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Jenks speakers address optimization of major decision making and current events shaping the Commonwealth’s energy and environmental future.

By John Brown, Ron Latanision, and Walter Hubbard

 On March 8, Rich Adler, founder of DecisionPath, joined us to follow up on his February 2023 presentation, speaking this time on “Revisiting ‘Bending the Law of Unintended Consequences’: More Decision Support Models.”  And, on March 22, Boston Globe business writer Jon Chesto gave us a summary of current happenings in Massachusetts regarding climate and energy issues.

Software architect, management consultant, and start-up executive Richard Adler spoke about avoiding unintended consequences of critical decisions – for example, Elon Musk’s management of Twitter, or the disastrous outcomes for both sides in the war in Gaza. In his presentation for the Wilson Science & Technology group back In February 2023, he had described a “test drive” method for improving critical policy and business decisions. Much like consumers try out cars before buying one, a decision test drive helps leaders explore possible outcomes before committing to one path, with the intention of avoiding unintended outcomes. Rich explained how this method improves upon existing decision support techniques. He concluded by presenting a test drive case study of a pharmaceutical company facing the choice of several possible marketing strategies, a timely topic given the recent movement in Washington to control the cost of drugs to Medicare recipients.   

On March 22, Boston Globe business reporter Jon Chesto, who has been reporting on business and politics in New England for the past two decades, gave a wide-ranging review of events and decisions shaping Massachusetts’ Energy and Environmental Future. Some topics he touched on included the deregulation of the electric generation sector, which he described as having been “a blessing and a curse”; New England’s shift from coal to natural gas as the primary fuel for electricity generation (facilitated both by emission regulations and the low cost of fracked Marcellus gas); the tenuousness of our current supply of natural gas (due to our overreliance on natural gas in the face of insufficient large-pipeline capacity and increased foreign competition for LNG imports), with danger of a disastrous New England-wide power blackout in the midst of a prolonged winter cold spell; the imminent retirement of the Mystic power plant in Everett (and likely its adjacent LNG terminal); the closure of aged New England nuclear power plants; the abortive attempts to secure hydropower from Quebec; and renewable solar and wind power – particularly the hopes for success of an emergent New England offshore wind industry, despite recent setbacks due to rising finance costs.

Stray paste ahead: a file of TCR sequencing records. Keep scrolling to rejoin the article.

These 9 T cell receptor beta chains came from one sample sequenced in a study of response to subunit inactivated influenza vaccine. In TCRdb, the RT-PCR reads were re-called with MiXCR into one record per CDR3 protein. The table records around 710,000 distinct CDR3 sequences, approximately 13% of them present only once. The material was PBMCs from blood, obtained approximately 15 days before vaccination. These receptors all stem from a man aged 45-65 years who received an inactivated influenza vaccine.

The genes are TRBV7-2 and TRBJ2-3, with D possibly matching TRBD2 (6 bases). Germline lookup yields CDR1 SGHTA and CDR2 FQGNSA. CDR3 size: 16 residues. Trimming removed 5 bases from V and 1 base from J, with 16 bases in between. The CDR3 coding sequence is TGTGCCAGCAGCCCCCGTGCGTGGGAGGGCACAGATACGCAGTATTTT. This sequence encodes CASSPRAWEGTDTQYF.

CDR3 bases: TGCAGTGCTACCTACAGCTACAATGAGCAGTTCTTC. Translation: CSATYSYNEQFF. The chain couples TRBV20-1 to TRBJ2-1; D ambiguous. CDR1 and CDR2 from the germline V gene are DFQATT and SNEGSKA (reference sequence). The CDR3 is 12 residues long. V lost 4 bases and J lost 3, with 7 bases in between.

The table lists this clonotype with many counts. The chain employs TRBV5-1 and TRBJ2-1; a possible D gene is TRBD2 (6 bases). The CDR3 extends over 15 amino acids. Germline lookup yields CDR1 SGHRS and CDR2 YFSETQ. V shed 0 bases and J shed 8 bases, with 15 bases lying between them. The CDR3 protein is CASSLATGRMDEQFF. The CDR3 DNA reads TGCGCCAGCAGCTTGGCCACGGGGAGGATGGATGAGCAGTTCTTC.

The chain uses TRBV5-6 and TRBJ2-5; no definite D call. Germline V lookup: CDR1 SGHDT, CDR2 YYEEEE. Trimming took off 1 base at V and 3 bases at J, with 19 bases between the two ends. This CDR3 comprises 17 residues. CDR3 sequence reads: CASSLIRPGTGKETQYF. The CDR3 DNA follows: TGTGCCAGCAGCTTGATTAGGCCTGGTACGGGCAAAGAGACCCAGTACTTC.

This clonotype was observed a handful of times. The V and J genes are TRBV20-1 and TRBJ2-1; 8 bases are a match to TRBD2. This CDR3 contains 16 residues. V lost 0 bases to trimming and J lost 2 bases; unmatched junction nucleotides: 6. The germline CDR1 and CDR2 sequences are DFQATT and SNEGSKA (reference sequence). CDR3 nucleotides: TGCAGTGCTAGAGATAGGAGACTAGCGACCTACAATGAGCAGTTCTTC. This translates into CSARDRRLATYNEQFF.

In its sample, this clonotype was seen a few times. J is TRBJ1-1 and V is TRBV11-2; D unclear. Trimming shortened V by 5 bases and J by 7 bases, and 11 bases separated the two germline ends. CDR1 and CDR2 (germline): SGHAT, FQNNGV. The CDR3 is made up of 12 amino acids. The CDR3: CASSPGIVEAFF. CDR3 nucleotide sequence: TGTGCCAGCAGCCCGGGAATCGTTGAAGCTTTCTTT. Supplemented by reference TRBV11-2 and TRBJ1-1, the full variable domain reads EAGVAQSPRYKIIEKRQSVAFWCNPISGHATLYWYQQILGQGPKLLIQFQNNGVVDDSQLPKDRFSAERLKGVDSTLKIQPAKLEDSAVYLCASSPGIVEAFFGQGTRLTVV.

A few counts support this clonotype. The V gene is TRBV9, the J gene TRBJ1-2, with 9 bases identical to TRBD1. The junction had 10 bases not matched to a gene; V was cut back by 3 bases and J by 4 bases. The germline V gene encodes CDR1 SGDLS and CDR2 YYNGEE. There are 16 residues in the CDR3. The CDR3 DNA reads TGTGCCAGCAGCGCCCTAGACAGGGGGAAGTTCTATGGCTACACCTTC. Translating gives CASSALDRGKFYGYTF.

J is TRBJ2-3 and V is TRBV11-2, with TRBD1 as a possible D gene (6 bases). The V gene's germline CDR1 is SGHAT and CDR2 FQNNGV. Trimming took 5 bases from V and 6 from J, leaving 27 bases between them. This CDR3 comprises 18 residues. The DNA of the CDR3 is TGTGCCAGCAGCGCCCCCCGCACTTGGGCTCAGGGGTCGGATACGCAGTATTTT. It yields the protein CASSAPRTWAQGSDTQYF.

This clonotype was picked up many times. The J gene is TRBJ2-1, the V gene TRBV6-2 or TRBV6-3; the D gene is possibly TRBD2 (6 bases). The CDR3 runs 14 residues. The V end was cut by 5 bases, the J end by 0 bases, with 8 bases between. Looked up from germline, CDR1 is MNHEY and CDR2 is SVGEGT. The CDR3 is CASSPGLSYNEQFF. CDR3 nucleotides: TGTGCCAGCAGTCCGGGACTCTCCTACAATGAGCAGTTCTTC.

At its best, technology should serve a useful social purpose.  We have invited Jon to meet with the Forum from time to time to help us navigate the interface between technological, economic and social risks that he sees in his reporting.

All Wilson Science & Technology Forum presentations are recorded and can be streamed free on demand at the Wilson Forum’s website, https://jenksst.blogspot.com/ 

WinCAM broadcasts recordings of Forum presentations at 3 pm on Mondays and Fridays. For the schedule, go to https://wincam.org/schedule/education/ and search for “Wilson.”

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The Wilson Forum’s meetings are via Zoom, usually at 10:30 am on the second and fourth Fridays of each month.

To learn of upcoming Forum speakers, you can check the Jenks Center’s website https://www.jenkscenter.org/ (events > daytime > Wilson Forum).

Alternatively, you can receive notifications of upcoming talks by emailing a request to be added to the Forum’s roster to rlatanision@alum.mit.edu.  

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